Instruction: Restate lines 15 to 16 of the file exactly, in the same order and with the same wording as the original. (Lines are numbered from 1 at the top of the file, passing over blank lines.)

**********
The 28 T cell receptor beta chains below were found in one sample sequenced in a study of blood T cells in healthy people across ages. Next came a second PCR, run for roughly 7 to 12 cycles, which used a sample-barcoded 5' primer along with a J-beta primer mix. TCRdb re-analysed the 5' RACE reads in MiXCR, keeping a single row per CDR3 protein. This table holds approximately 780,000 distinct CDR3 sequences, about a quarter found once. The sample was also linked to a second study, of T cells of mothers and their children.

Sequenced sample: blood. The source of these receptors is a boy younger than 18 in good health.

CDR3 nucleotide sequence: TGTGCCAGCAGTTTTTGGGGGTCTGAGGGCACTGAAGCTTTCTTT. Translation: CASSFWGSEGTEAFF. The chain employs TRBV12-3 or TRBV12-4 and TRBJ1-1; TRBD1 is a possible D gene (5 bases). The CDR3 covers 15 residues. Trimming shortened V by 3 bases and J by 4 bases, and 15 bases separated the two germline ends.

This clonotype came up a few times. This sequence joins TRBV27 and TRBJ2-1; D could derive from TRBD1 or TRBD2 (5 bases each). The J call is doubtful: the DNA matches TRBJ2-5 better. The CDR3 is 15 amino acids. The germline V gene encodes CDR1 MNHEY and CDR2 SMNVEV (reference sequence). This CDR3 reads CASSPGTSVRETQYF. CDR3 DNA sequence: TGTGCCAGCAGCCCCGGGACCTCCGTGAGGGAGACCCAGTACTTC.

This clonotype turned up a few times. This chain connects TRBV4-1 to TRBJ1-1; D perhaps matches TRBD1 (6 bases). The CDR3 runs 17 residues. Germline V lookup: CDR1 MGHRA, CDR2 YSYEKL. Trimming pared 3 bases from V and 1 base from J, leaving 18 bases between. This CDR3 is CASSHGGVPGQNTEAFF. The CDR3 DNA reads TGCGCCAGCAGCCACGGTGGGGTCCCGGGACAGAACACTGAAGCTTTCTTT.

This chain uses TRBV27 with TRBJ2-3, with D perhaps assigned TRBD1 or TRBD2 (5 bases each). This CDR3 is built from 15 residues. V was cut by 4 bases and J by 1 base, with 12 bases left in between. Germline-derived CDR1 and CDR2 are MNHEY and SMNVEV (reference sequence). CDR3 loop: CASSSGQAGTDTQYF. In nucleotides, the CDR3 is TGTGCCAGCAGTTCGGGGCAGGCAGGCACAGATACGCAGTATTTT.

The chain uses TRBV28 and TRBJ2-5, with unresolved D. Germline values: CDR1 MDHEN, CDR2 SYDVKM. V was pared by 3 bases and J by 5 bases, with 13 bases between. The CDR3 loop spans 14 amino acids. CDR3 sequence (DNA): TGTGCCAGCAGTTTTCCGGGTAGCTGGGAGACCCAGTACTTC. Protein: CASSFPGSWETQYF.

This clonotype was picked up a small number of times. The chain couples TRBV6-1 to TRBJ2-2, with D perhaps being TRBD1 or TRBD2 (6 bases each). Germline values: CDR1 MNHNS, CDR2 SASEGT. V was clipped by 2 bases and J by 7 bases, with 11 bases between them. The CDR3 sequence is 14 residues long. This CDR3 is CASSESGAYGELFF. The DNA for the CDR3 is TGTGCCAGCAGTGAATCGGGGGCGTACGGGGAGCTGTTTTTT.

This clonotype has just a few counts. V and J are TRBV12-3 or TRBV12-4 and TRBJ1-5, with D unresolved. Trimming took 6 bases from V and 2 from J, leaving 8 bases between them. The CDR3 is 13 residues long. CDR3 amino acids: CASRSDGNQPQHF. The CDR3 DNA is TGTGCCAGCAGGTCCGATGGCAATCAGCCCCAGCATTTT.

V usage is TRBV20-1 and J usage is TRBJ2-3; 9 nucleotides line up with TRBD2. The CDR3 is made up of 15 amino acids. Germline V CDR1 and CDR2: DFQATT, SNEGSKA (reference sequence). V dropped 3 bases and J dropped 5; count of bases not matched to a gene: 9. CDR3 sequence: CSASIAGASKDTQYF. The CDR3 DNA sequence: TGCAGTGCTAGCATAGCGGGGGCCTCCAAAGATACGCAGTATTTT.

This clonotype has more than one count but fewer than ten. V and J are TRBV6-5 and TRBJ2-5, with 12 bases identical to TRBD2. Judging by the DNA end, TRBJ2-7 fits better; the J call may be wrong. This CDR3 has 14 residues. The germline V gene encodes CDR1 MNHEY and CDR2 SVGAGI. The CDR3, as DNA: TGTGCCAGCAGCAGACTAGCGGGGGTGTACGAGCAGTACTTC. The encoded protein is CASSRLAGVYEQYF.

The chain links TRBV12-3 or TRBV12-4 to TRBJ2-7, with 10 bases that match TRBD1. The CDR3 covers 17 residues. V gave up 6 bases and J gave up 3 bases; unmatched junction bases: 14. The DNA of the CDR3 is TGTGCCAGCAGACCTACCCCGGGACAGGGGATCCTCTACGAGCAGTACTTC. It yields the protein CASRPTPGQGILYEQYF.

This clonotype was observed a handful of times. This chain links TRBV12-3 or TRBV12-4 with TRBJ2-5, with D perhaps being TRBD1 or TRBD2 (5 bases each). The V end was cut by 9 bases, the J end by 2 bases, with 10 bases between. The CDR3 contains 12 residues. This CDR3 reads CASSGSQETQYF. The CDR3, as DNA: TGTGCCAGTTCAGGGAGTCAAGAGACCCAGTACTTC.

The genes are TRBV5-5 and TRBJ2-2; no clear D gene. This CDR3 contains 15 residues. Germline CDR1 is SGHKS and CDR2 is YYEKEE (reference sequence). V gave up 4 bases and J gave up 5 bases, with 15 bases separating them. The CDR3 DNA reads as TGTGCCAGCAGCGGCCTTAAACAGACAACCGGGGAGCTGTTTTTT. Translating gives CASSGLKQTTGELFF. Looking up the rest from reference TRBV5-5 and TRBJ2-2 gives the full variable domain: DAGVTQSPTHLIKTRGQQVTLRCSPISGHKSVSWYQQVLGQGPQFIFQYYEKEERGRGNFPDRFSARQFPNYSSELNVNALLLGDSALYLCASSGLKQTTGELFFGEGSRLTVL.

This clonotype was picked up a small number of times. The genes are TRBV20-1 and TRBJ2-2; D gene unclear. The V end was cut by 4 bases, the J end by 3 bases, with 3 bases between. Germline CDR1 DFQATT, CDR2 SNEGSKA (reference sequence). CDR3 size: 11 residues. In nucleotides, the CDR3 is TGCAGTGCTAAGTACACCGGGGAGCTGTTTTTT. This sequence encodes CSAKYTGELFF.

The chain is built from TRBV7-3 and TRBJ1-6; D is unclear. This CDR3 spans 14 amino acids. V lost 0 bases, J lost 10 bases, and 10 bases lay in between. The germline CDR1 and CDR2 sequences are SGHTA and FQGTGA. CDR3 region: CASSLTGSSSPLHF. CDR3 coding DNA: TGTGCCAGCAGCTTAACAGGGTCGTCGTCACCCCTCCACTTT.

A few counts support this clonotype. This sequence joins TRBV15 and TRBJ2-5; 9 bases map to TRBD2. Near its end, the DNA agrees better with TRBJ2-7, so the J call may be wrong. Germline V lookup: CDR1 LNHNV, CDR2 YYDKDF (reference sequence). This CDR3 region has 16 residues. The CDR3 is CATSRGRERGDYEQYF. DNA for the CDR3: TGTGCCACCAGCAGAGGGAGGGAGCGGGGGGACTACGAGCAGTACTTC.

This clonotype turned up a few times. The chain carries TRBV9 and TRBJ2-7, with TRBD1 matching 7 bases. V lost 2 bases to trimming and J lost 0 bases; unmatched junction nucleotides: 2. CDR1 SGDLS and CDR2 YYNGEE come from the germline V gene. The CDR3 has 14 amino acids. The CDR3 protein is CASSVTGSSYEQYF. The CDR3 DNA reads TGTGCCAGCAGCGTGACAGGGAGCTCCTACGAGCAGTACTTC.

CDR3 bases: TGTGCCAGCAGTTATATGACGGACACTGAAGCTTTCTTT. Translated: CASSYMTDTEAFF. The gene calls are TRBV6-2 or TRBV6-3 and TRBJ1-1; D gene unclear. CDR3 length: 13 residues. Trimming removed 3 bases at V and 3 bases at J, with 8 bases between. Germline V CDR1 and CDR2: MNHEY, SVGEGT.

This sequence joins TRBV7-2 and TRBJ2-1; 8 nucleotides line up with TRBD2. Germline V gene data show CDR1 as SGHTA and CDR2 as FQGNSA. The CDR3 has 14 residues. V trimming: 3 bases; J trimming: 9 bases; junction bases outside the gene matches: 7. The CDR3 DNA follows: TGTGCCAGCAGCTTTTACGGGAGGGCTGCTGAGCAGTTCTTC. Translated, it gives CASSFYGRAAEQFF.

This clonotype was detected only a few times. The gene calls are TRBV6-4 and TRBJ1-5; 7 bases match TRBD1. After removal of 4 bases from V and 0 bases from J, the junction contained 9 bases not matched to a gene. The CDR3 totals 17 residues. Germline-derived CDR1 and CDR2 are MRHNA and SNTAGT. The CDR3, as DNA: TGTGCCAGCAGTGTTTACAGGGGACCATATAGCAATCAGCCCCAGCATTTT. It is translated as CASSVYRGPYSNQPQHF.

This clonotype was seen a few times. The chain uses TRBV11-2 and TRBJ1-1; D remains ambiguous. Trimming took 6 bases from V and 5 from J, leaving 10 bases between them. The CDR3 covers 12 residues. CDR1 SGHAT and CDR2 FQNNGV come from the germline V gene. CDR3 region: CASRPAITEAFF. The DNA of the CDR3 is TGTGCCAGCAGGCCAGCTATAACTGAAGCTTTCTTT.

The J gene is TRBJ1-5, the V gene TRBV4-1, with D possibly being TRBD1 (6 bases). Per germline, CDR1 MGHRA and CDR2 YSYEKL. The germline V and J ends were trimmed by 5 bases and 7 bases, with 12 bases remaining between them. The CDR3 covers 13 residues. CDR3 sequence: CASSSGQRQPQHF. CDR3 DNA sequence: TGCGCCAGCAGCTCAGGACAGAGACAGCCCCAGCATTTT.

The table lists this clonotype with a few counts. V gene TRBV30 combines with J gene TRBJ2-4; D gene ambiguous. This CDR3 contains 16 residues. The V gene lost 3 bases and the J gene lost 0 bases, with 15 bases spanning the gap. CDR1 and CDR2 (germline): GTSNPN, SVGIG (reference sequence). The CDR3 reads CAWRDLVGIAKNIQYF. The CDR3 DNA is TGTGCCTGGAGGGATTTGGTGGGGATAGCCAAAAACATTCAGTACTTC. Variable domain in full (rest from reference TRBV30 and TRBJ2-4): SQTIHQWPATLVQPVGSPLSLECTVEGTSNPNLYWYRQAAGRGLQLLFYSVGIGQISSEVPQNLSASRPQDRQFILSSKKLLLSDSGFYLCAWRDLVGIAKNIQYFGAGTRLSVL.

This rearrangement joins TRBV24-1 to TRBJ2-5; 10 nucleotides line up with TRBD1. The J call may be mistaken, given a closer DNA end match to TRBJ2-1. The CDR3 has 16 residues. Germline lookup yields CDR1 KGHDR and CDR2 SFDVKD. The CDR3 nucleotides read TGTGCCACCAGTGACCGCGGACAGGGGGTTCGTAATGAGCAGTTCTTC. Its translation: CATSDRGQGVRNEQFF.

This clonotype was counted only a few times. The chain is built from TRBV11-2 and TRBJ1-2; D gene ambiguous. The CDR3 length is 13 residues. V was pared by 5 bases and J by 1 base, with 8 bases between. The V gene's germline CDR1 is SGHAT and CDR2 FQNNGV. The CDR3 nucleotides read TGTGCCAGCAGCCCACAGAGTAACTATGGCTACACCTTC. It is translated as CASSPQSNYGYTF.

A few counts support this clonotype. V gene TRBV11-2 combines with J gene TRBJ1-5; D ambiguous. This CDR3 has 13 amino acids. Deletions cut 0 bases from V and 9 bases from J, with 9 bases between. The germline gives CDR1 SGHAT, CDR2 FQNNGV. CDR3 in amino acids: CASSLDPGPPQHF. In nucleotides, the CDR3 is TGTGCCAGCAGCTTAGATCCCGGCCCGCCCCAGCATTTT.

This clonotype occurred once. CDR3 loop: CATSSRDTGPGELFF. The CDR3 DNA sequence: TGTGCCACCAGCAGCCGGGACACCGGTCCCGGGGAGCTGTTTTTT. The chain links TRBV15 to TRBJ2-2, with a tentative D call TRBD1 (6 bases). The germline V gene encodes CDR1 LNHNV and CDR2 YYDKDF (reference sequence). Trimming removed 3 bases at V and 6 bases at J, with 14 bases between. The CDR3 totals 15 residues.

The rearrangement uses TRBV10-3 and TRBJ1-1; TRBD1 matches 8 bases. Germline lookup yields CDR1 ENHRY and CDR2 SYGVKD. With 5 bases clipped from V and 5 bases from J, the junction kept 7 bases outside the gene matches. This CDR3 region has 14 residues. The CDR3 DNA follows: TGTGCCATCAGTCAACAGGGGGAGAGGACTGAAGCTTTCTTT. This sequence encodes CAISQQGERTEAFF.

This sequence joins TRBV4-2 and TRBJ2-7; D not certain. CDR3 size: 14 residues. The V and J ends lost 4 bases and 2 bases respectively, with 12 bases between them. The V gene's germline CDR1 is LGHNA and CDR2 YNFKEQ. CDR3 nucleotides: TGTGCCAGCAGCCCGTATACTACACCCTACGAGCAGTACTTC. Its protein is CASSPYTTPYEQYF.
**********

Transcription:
This clonotype was picked up a small number of times. The genes are TRBV20-1 and TRBJ2-2; D gene unclear. The V end was cut by 4 bases, the J end by 3 bases, with 3 bases between. Germline CDR1 DFQATT, CDR2 SNEGSKA (reference sequence). CDR3 size: 11 residues. In nucleotides, the CDR3 is TGCAGTGCTAAGTACACCGGGGAGCTGTTTTTT. This sequence encodes CSAKYTGELFF.

The chain is built from TRBV7-3 and TRBJ1-6; D is unclear. This CDR3 spans 14 amino acids. V lost 0 bases, J lost 10 bases, and 10 bases lay in between. The germline CDR1 and CDR2 sequences are SGHTA and FQGTGA. CDR3 region: CASSLTGSSSPLHF. CDR3 coding DNA: TGTGCCAGCAGCTTAACAGGGTCGTCGTCACCCCTCCACTTT.